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Hospital can't turn beds over to retirement home

A Windsor hospital has been officially blocked from setting up hospital beds in a for-profit retirement home. 

As noted in June, the Hotel Dieu Hospital was trying to create 18 "assess and restore" hospital beds in a for-profit retirement home in Amhertsburg.  

The hitch for the Ministry of Health and LTC wasn't the for-profit nature of the home, it was that the home  didn't meet the building and fire code for hospital services.  This despite $300,000 in renovations by the retirement home and nine months of planning.   For the hospital project, the retirement home installed wheelchair-accessible bathrooms, the flooring was changed from carpet to vinyl, and a nursing station, common room and dining room were built.

Apparently, the relatively new retirement home was built to a different building code than that required for hospitals and so cannot house hospital patients.

The Ontario government has practically made moving work out of hospitals a new religion -- but this problem may slow them down a little bit.  

While most retirement homes are for-profit, the Ministry says retirement homes are encouraged to find “alternative ways” to provide services in the community. A Ministry spokesperson told the Windsor Star that transitional care beds are much more specialized than those traditionally found in a retirement home setting, so extensive planning might be required to meet building and fire code requirements.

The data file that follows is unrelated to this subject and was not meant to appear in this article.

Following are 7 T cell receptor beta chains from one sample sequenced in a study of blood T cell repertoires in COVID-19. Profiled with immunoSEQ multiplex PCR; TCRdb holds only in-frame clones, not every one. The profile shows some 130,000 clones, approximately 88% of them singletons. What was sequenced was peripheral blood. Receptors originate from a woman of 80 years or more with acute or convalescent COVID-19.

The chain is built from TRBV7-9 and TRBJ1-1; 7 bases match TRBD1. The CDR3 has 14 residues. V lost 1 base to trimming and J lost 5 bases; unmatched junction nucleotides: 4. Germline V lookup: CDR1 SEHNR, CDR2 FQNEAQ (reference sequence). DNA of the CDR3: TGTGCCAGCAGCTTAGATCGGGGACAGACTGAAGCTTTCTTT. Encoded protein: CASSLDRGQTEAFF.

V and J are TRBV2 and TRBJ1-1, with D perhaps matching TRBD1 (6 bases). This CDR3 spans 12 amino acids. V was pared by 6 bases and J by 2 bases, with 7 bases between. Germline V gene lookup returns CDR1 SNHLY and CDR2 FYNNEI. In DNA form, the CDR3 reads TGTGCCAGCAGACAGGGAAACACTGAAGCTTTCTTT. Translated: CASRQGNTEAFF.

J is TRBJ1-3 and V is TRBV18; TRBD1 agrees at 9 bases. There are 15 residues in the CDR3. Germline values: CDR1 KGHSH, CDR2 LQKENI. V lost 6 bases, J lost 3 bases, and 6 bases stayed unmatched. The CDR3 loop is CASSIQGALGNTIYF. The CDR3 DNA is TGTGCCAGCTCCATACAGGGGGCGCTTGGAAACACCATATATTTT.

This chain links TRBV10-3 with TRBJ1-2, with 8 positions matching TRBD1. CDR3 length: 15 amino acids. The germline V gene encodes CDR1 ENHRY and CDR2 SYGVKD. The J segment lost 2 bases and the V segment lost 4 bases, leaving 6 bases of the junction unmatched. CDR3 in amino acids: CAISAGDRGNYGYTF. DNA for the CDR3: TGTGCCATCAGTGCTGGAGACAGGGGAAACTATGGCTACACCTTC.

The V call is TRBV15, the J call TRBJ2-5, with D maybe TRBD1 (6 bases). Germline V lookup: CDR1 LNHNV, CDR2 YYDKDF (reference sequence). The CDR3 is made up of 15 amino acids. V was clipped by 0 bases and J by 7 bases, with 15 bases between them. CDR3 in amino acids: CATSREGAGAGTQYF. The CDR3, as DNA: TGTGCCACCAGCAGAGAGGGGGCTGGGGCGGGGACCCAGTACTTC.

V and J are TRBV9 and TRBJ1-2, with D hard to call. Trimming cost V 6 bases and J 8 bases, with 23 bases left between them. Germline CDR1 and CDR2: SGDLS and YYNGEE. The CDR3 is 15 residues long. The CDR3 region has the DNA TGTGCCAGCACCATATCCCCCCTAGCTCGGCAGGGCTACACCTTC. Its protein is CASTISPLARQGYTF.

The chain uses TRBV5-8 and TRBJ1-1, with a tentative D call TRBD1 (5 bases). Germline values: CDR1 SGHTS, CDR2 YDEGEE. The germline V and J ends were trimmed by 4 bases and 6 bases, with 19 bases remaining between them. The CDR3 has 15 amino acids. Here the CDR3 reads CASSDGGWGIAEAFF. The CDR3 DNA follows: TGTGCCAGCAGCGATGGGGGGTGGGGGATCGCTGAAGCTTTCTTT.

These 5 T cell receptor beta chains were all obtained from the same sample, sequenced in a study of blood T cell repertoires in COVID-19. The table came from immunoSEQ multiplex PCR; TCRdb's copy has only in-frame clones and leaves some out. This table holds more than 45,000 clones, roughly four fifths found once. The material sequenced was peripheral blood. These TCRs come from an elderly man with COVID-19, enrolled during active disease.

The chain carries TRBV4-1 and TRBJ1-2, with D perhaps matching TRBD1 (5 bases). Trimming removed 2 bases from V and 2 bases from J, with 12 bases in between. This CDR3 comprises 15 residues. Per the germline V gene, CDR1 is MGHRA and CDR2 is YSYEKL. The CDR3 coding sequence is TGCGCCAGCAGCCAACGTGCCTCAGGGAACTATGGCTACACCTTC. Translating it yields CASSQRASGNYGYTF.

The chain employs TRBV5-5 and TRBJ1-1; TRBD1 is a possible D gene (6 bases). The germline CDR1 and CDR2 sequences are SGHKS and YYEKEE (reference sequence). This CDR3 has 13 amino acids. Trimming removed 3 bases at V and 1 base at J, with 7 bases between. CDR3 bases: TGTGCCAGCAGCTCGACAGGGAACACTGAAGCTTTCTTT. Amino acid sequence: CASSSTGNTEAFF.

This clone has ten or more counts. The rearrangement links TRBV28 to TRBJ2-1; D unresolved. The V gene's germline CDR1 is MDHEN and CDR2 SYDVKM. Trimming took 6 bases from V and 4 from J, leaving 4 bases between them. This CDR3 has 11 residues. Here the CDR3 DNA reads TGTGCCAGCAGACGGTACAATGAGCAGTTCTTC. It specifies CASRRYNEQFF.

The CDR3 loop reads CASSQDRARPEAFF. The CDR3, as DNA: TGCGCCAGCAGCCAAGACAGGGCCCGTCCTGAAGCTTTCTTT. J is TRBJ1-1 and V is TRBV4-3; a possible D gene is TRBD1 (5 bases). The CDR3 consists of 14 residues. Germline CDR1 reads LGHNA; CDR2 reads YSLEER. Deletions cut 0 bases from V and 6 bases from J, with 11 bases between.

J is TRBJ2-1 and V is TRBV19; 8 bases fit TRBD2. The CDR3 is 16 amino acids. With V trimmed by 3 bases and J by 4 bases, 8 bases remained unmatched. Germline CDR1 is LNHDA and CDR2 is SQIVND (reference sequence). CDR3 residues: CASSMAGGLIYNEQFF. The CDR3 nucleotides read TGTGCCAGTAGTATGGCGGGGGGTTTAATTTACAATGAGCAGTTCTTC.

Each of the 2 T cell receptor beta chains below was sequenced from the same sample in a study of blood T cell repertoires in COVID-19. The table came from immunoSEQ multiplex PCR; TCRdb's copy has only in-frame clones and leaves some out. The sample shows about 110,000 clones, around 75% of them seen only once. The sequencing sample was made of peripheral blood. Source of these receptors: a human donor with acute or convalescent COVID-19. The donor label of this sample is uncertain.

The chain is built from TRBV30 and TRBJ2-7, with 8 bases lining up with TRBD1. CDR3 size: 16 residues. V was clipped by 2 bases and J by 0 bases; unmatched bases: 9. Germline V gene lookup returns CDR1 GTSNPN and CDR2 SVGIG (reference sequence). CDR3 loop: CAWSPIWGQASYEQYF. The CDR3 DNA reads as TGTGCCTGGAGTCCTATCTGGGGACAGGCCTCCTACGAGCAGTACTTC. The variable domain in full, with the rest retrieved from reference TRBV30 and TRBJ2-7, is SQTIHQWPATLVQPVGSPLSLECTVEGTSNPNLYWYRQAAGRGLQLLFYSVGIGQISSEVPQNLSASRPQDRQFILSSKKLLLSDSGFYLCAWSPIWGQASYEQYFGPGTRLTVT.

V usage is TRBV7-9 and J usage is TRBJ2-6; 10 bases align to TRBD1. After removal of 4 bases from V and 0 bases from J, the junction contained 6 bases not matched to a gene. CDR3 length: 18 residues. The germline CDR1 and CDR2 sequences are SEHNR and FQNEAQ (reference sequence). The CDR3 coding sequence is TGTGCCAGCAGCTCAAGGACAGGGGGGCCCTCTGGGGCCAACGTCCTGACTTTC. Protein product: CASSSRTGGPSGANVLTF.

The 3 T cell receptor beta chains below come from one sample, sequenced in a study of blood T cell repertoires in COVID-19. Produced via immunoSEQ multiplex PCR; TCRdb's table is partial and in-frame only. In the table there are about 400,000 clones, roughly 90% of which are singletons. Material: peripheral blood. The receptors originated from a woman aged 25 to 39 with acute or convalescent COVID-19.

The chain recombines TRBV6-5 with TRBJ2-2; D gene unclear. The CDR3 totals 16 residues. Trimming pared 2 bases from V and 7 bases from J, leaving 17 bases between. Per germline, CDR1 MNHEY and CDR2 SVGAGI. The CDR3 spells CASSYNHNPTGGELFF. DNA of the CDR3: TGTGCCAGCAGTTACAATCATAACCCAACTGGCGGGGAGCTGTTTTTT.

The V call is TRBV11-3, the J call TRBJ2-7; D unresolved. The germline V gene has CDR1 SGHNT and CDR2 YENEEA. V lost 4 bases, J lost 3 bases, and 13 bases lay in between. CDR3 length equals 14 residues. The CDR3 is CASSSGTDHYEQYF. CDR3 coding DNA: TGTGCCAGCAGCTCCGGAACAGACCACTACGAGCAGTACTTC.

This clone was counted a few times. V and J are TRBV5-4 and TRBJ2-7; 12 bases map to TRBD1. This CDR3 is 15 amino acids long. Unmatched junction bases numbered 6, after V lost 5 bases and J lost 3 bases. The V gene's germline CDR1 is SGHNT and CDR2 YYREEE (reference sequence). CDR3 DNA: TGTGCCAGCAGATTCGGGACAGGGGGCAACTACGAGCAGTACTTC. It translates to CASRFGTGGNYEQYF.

So it seems!

The Hotel Dieu is now going to open the 18 beds in the hospital itself.  The 18 beds were part of 33 beds designed to help Windsor deal with its longstanding bed crisis  (which in itself was made worse by the earlier failure of a for-profit nursing home project).   The other 15 beds had already been established in the Dieu.   (It is not clear why the hospital did not simply put all 33 beds in the Dieu in the first place.)

The hospital is working on a settlement with the retirement home for the costs incurred.  


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